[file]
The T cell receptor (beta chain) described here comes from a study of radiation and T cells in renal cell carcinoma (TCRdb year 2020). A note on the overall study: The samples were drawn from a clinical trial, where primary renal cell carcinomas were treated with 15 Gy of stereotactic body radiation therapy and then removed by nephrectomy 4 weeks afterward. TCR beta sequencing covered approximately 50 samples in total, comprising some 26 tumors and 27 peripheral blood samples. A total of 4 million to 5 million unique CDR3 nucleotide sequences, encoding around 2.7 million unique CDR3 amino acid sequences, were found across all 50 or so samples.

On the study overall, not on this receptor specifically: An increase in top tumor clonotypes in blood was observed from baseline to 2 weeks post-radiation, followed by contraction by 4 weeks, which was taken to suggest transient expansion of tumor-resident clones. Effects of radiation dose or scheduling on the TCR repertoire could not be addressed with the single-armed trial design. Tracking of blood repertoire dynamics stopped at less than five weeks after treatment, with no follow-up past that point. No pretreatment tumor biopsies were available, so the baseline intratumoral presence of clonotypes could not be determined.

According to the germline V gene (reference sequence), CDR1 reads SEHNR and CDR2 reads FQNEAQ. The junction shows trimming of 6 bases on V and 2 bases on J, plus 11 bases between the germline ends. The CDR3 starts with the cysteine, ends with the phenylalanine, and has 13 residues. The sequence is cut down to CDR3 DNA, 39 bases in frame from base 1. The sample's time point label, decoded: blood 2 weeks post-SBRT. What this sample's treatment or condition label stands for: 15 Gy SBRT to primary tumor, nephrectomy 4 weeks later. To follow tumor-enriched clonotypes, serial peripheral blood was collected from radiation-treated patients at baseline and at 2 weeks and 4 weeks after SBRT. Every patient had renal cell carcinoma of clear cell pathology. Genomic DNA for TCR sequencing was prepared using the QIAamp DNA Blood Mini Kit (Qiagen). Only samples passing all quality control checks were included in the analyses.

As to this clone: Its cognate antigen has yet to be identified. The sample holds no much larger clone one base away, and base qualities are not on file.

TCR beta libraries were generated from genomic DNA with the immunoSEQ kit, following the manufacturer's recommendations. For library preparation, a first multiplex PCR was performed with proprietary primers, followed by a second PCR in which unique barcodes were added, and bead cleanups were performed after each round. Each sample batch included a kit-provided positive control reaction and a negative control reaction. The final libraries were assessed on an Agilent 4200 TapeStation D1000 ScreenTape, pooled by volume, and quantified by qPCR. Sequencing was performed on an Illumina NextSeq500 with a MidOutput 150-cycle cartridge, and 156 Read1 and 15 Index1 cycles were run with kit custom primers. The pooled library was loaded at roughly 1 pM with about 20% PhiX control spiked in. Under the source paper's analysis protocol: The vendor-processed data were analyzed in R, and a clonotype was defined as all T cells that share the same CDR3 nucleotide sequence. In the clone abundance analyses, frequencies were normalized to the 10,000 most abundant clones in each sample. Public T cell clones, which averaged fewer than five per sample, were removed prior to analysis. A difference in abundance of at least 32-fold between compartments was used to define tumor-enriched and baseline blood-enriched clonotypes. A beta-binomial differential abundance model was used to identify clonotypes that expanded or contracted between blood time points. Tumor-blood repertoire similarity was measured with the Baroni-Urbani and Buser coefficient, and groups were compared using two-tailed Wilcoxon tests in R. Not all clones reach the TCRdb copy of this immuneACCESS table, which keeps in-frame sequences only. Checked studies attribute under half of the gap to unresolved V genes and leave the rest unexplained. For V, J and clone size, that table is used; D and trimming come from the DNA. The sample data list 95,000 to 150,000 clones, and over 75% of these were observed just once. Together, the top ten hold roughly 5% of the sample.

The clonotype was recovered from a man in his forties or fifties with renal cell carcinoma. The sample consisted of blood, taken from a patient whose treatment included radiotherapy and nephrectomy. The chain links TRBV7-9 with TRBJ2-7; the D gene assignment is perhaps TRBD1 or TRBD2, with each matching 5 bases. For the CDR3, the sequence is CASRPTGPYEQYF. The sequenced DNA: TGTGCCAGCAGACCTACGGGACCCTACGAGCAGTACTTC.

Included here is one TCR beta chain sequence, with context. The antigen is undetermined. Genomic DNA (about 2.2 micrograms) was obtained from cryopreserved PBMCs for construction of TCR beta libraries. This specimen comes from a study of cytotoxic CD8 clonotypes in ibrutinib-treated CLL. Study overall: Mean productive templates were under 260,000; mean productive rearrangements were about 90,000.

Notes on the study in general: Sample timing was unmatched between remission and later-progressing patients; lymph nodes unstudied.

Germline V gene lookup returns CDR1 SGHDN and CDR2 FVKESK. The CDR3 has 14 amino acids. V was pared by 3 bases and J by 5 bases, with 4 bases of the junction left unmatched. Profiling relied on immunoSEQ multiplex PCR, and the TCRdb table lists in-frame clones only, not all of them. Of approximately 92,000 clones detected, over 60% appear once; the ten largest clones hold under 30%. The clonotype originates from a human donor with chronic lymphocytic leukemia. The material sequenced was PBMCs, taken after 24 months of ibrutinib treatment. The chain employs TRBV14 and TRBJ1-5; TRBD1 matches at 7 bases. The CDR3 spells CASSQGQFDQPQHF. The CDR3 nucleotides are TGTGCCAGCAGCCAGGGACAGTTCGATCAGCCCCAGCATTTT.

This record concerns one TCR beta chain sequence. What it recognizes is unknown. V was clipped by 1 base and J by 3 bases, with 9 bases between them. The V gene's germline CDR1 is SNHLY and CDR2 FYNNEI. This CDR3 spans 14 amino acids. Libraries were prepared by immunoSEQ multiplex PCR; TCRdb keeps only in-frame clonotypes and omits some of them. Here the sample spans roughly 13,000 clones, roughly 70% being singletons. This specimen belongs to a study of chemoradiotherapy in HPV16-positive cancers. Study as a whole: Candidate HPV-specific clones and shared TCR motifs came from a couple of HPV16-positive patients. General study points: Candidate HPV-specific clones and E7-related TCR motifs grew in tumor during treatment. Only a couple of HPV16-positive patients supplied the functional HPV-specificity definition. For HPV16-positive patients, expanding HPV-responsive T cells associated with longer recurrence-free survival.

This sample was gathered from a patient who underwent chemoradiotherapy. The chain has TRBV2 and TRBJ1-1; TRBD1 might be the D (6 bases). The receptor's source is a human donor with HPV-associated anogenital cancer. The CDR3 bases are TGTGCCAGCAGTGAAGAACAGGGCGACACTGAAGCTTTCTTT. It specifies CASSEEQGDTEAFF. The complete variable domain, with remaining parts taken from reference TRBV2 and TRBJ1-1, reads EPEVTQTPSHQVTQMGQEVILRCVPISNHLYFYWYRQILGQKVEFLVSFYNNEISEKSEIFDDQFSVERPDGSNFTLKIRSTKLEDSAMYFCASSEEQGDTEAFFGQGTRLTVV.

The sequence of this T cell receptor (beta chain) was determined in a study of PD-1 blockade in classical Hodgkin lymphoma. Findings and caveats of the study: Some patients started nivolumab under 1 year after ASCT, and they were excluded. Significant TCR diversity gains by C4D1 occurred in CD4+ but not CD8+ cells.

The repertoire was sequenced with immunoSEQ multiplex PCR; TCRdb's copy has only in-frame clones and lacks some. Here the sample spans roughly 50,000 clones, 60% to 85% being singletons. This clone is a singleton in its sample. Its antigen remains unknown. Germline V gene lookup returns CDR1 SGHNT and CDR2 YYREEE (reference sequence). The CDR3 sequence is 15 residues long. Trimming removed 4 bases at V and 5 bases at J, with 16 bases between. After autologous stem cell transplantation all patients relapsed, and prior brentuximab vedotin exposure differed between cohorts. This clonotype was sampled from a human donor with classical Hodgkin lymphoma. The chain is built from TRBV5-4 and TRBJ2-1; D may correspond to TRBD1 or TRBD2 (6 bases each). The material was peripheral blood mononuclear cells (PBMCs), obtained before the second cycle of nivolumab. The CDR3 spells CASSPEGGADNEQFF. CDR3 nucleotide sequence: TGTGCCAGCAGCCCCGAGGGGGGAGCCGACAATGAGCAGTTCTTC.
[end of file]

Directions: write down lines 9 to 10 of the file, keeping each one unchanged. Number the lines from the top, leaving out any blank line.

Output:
Germline V gene lookup returns CDR1 SGHDN and CDR2 FVKESK. The CDR3 has 14 amino acids. V was pared by 3 bases and J by 5 bases, with 4 bases of the junction left unmatched. Profiling relied on immunoSEQ multiplex PCR, and the TCRdb table lists in-frame clones only, not all of them. Of approximately 92,000 clones detected, over 60% appear once; the ten largest clones hold under 30%. The clonotype originates from a human donor with chronic lymphocytic leukemia. The material sequenced was PBMCs, taken after 24 months of ibrutinib treatment. The chain employs TRBV14 and TRBJ1-5; TRBD1 matches at 7 bases. The CDR3 spells CASSQGQFDQPQHF. The CDR3 nucleotides are TGTGCCAGCAGCCAGGGACAGTTCGATCAGCCCCAGCATTTT.

This record concerns one TCR beta chain sequence. What it recognizes is unknown. V was clipped by 1 base and J by 3 bases, with 9 bases between them. The V gene's germline CDR1 is SNHLY and CDR2 FYNNEI. This CDR3 spans 14 amino acids. Libraries were prepared by immunoSEQ multiplex PCR; TCRdb keeps only in-frame clonotypes and omits some of them. Here the sample spans roughly 13,000 clones, roughly 70% being singletons. This specimen belongs to a study of chemoradiotherapy in HPV16-positive cancers. Study as a whole: Candidate HPV-specific clones and shared TCR motifs came from a couple of HPV16-positive patients. General study points: Candidate HPV-specific clones and E7-related TCR motifs grew in tumor during treatment. Only a couple of HPV16-positive patients supplied the functional HPV-specificity definition. For HPV16-positive patients, expanding HPV-responsive T cells associated with longer recurrence-free survival.